What would you do if you could control your dreams?
The iPad is a more capable device than a lot of people may realize.
Hot Glue Gun Bot The Hot Melt Adhesive robot can do more than climb walls, as seen here — it can fashion its own tools, too.
This fall, with the expected release of Android 5.0, Google might completely reinvent its Nexus smartphone program
In many ways, Scott Widdowson is your typical electrical engineer. Most days, when the weather’s good, he bikes the 15 miles along the Ottawa River to his company’s offices in the west end of the Canadian capital. Once there, he settles in for a day
After letting its employees use their own phones and tablets for work, the company confronted a flood of insecure apps from the open Web.
The battle over distance records sets up a fascinating race to be the first to teleport to an orbiting satellite
We all know we're supposed to unplug our technological gadgets when we're not using them, and back in the days when we only had a few home electronics—a TV here, a stereo there—that wasn't so hard to do.
Whether we like it or not, advertising pays for a bunch of stuff we enjoy. Network TV, magazines and web sites that don’t have multi-billion-dollar IPOs all depend on advertising dollars to make their profit margins — or even survive.
Using your smartphone to take a photo of a document is one of those things that seems like it should be easy, but just isn’t. First you have to futz with the angle and the distance. Then there’s the flash: on, it’s too bright and washed out; off, it’
A US commission sided with Microsoft by moving to ban the import of Android-powered Motorola smartphones based on patent infringement complaints by the software colossus.
As any gathering of scientists working with robots will suggest, attempts toward perfecting techniques and outcomes of grasping and maneuvering are key issues for researchers working on climbing robots.
My interface... myself?
Ever since Facebook announced its $1 billion acquisition of the company behind the popular photo-sharing app Instagram last month, the question on every nerd's lips has been: What will be the next big thing in mobile apps?
In the tech world, smaller is better.
This thing has stealth in spades. Its matte black paint job is dressed with black decals, and there are just enough red highlights to make it mysterious. But the real stealth feature is the silent Gates carbon belt drive that replaces the typical cha
Yes, of course, but things got out of hand. A quarter of executives admit to having slept with a smart phone.
Science and space exploration have caught up to science fiction in many ways, producing marvels beyond the imaginings of the visionary writers of the past.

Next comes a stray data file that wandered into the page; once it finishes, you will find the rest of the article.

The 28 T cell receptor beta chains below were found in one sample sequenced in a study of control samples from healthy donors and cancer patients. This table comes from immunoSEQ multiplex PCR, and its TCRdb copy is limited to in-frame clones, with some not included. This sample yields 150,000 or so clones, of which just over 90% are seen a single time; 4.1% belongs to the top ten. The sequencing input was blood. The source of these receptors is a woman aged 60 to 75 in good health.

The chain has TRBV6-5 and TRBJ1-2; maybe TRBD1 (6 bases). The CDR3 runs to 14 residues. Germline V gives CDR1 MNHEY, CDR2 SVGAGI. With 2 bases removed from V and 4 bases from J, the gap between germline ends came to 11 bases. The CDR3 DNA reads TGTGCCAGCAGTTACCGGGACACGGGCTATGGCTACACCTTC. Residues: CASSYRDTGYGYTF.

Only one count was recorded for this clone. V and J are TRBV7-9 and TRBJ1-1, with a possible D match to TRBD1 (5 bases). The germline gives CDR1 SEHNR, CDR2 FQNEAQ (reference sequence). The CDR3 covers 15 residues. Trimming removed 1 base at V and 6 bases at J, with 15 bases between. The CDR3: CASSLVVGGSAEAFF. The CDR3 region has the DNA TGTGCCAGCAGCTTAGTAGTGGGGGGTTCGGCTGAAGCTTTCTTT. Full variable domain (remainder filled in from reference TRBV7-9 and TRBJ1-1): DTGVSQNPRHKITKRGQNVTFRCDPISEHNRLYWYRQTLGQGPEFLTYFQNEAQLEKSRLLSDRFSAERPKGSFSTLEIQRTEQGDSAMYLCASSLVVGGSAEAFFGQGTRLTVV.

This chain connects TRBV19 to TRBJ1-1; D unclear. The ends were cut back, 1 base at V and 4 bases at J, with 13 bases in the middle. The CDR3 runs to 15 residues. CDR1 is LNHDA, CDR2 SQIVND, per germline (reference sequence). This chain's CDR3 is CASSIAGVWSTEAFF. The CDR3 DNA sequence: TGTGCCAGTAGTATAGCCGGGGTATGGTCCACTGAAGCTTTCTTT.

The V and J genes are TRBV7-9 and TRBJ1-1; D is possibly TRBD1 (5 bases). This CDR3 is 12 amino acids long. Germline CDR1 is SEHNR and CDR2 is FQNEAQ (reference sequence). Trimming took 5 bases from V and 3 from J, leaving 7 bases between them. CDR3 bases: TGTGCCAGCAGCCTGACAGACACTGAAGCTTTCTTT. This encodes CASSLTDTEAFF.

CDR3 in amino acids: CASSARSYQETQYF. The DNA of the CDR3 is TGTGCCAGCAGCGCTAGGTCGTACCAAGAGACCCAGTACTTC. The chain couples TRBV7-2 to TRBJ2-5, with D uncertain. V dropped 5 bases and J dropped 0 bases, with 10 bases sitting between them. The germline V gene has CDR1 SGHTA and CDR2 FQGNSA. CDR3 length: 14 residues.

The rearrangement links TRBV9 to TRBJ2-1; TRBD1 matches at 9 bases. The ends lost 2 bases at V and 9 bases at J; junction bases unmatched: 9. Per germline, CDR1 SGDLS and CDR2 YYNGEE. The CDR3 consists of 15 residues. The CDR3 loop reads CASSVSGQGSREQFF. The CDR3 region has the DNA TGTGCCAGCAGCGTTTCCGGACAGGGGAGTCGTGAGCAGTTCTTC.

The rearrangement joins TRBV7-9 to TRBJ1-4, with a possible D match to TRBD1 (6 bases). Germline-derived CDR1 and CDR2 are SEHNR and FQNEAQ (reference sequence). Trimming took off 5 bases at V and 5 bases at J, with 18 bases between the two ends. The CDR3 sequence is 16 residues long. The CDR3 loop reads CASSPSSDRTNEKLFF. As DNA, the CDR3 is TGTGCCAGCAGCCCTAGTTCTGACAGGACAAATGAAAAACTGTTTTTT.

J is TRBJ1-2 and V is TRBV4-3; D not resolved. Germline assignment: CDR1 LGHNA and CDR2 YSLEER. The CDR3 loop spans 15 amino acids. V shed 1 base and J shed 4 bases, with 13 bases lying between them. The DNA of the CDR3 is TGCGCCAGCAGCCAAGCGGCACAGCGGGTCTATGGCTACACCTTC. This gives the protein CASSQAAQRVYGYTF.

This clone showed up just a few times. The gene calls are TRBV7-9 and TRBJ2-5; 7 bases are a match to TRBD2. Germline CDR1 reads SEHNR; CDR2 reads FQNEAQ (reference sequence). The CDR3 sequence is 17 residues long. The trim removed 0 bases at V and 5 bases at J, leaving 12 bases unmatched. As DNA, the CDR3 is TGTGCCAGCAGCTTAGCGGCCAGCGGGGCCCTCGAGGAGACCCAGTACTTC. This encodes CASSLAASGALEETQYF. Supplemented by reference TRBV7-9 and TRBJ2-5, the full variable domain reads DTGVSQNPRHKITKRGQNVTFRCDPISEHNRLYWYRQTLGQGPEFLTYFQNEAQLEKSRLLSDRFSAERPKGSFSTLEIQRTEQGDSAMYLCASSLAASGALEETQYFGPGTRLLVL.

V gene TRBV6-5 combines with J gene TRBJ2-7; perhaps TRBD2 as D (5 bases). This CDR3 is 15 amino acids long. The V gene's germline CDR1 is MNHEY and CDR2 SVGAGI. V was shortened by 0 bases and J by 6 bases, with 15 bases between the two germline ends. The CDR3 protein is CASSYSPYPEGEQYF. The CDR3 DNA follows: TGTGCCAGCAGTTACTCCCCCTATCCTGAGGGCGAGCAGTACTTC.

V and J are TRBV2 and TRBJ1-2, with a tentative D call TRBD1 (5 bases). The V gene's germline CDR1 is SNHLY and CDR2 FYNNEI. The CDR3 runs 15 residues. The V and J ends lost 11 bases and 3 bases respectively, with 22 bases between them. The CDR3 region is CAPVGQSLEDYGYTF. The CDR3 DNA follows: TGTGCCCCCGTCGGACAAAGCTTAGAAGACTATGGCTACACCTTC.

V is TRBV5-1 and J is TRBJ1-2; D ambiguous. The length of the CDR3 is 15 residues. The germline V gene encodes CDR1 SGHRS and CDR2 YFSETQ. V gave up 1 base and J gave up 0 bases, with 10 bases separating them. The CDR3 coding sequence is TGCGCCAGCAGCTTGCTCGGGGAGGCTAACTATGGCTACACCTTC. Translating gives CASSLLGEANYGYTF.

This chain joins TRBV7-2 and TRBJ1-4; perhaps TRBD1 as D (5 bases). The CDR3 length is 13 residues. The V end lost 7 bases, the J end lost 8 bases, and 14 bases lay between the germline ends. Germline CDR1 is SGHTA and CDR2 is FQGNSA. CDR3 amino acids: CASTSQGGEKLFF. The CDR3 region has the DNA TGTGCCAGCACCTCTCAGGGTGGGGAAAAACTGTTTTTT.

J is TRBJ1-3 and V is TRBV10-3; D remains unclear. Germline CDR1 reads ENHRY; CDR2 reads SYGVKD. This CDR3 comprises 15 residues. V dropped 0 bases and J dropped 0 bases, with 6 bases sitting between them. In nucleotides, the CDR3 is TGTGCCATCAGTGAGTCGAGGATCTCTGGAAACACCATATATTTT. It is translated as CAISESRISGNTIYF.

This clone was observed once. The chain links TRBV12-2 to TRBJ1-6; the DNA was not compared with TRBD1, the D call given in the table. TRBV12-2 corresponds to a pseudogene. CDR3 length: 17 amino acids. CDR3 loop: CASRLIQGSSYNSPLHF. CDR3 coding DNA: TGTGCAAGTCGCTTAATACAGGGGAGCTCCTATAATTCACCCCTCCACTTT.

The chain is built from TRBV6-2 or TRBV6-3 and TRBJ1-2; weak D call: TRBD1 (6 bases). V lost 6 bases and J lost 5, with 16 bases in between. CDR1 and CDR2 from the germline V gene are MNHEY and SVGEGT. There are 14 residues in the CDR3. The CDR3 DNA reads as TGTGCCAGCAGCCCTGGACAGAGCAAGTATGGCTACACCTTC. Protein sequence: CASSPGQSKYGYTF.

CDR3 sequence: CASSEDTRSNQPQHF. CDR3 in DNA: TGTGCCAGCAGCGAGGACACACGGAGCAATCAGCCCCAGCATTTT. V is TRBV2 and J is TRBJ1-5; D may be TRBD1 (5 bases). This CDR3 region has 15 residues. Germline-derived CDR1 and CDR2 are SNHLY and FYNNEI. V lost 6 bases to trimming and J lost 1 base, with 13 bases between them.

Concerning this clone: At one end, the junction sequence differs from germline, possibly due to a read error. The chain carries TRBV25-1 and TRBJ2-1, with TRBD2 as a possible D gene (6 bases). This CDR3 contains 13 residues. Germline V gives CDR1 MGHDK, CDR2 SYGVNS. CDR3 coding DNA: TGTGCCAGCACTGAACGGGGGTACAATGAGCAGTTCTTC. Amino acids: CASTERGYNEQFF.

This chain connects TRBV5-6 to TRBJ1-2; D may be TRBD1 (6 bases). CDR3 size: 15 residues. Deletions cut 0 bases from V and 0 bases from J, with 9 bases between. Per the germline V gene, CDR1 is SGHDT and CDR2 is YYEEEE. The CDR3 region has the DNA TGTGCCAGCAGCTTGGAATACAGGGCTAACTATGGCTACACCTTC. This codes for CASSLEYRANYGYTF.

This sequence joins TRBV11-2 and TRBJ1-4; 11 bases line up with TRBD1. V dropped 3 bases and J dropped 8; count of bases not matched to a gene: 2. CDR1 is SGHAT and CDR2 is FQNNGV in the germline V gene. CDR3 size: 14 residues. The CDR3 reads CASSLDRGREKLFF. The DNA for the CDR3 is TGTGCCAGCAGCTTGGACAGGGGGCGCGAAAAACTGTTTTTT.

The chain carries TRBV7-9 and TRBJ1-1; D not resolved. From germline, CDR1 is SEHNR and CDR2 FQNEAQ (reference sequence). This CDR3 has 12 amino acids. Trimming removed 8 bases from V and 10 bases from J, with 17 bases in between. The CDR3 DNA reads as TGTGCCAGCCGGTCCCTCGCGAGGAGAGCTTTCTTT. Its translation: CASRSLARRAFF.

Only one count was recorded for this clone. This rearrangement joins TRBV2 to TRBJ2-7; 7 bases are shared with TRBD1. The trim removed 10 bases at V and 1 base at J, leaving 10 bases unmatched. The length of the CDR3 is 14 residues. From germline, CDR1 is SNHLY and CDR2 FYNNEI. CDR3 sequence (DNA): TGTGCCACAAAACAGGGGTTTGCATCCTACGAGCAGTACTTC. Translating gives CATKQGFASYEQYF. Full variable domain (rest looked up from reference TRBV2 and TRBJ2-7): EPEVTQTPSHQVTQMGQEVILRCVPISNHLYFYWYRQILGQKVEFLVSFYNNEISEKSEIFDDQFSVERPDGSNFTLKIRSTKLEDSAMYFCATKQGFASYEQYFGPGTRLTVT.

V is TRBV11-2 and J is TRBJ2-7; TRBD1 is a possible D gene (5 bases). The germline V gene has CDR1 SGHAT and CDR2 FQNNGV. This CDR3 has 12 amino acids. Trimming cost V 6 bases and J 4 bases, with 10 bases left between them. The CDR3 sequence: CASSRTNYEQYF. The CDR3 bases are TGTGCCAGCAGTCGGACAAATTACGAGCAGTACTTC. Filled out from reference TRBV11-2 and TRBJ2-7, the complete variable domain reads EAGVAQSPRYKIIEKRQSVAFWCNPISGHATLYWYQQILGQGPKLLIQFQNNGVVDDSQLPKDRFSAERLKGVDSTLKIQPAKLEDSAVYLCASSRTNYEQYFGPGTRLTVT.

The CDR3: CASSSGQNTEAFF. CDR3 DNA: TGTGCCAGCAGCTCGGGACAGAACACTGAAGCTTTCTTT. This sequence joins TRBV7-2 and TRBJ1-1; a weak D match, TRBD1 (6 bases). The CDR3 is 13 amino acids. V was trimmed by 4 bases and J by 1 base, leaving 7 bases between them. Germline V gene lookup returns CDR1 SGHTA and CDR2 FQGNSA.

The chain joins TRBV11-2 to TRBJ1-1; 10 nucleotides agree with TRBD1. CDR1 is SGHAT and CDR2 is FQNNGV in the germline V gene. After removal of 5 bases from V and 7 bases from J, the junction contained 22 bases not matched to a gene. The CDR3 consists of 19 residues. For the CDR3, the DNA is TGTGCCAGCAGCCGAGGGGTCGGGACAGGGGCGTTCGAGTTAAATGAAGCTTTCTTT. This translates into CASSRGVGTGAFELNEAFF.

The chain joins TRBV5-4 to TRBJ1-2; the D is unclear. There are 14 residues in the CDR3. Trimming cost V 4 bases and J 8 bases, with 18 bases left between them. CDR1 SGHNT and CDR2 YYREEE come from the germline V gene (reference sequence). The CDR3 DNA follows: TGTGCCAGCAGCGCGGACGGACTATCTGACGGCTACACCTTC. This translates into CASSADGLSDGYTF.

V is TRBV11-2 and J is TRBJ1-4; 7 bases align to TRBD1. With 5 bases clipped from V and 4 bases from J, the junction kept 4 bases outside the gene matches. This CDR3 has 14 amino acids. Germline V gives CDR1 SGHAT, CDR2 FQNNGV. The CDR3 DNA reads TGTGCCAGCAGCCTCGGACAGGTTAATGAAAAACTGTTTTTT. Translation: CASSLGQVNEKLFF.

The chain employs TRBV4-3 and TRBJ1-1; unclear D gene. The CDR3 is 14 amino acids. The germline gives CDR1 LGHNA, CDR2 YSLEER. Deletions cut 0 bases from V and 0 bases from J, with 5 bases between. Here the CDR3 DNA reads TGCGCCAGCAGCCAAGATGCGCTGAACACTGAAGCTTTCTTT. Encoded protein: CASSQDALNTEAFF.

The first purely silicon oxide-based 'Resistive RAM' memory chip that can operate in ambient conditions – opening up the possibility of new super-fast memory - has been developed by researchers at UCL.
Hugo Fiennes, the hardware boss behind the first four iPhones, has a brilliant new startup called Electric Imp.
Apple has actually had motion-sensing camera technology similar to the Xbox Kinect motion controller since 2005, a source familiar with the software tells us.
A startup blends activity tracking with online incentives in hopes of getting kids into shape.
Proof-of-principle experiment shows how humanoid robots can co-operate on a large scale by copying the behaviour of social insects and bacterial colonies
Verizon's CFO Fran Shammo said today that the carrier will eliminate unlimited data plans when customers make the switch to a 4G phone.
Rumors of a redesigned MacBook Pro are growing more rampant as an annual Apple conference draws nearer, with the latest development being that the new models will include improved Intel chips.
Facebook moved quickly - again - to address concerns that it wasn't doing enough to satisfy mobile users, buying the developers of the Lightbox Android photo app.
Your office mates, whether they’re people or pets, can probably tell when you’re feeling stretched too thin — heavy sighs, hand-wringing and general signs of stress are fairly easy to spot.
Piezoelectric devices promise to draw power from your footsteps or heartbeat, change the channel on your TV, and complete all sorts of helpful tasks — but they generally work in the nano-mechanical realm, requiring synthetic materials to function.
Fitness trends and health-care problems are creating demand for tiny computers we won't even notice we're carrying.
For some Silicon Valley investors, mobile computing is the only thing worth betting on.